Our boy is doing so well these days. It’s been another week with many positive doggy meetings.
I’m exhausted. Theo dog is exhausted. His head is asleep on my foot and we’re both quite content. Over the Christmas break, Kim and I had a chance to reflect on our goals for the year ahead, and also to think about what’s working and could be better. We (ok, mostly Kim) spends a lot of time walking the dog. This tends to be an hour or two in the morning (on average somewhere between 5-10km), the same again in the afternoon usually around 2pm. I’ll also give him a wander around the block about 10pm. If we don’t give him lots of exercise, he’ll be like a child who wants to play and ends up misbehaving. In Theo’s case, a good indicator is if he barks at people walking past the house. If he doesn’t feel the need to bark, then we’ve got the balance right.
As you may imagine, this takes a lot of time and energy. The way to really tire him out is through training where his mind is challenged as much as his physical fitness. Kim does this with him a lot more than me, mainly because I forget. However, with the new year, we both thought we really should put all the lessons we’ve learned into practice.
This morning’s walk was fantastic. I had a bag full of kibble (measured from his breakfast) and a small bag of cheese for high value treats. After 5 or so minutes into our walk, I would call his attention. Throughout the walk, we did the following:
- Down (lie down)
- Touch (Where you hold the treat in one hand, and hold out the other hand to his side. On the command “touch”, Theo touches the hand without the biscuit. Once he does this I say “yes” immediately, and then give him the treat from the other hand).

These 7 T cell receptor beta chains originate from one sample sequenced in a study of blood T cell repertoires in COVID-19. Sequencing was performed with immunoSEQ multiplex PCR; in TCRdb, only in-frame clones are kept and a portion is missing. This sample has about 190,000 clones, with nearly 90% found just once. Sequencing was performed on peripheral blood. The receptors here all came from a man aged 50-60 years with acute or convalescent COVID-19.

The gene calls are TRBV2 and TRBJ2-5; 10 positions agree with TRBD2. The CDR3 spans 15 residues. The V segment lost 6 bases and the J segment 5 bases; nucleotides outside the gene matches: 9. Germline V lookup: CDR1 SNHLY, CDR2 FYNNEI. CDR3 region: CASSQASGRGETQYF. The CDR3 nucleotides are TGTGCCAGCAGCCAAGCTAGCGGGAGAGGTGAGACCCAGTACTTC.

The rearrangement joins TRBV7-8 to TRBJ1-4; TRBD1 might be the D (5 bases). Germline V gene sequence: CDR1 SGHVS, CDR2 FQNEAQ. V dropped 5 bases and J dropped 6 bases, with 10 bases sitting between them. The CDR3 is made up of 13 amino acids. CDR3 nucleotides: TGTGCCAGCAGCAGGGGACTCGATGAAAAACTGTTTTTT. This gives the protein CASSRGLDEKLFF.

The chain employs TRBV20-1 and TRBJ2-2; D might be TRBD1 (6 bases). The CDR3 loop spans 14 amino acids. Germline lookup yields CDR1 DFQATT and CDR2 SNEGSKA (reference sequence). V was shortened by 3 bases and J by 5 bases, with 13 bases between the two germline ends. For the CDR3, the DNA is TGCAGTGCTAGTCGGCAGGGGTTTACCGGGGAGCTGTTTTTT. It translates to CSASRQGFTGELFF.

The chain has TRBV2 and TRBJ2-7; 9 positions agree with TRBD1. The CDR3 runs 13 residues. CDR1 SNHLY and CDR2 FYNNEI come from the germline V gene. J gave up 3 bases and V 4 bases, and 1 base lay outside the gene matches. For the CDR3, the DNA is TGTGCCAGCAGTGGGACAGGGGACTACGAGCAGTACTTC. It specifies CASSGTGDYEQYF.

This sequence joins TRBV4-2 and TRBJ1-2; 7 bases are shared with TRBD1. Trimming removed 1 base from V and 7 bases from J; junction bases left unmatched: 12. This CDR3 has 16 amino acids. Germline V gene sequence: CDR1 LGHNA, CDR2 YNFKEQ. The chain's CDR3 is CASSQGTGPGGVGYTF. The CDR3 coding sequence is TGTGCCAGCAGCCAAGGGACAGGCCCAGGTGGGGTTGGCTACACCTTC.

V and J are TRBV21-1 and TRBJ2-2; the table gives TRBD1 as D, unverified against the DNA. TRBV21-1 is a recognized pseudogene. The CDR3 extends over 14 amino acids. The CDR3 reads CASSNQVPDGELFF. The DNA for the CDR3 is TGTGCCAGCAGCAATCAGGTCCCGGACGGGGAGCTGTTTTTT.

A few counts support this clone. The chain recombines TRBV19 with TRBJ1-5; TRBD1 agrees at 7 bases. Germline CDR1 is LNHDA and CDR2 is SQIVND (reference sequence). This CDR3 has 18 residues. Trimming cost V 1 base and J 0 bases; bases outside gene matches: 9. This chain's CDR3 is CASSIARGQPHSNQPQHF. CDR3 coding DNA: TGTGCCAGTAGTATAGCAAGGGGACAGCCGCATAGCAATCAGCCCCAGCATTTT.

- “High Five” (Theo gives you a high five with his paw to your hand. This may need to be renamed as “punch” (ahem)).
- Wait (He sits and then I call him to me with the command “come”)
- Stay (He sits, I walk off and then return).
- Heel (close walk to heel)
- Follow (similar to heel, but more relaxed. Kim showed me this, where she will walk slowly, or fast, and he will keep up. It means that he pays more attention to us).
- “Take it” – I give him a toy, or a stick or a glove and he holds it in his mouth.
- “Give” – he releases whatever’s in his mouth.
So, we had a lot of fun and were out there for about an hour and a half. We met about 12 other dogs, and everything was happy and positive. It’s now Sunday afternoon, and I’m sitting here with a very sleepy Theo, a cup of coffee and watching a dreadful 1978 movie called “Zoltan, Hound of Dracula”. I always forget that any movie with anything to do with dogs seems to involve the dogs attacking things, or the dogs dying (or both). I think they used a lot of peanut butter to help with all the doggy lip-curling. The German Shepherd puppy that becomes a vampire was hilarious (it even features in the trailer I’ve linked below, right at then end).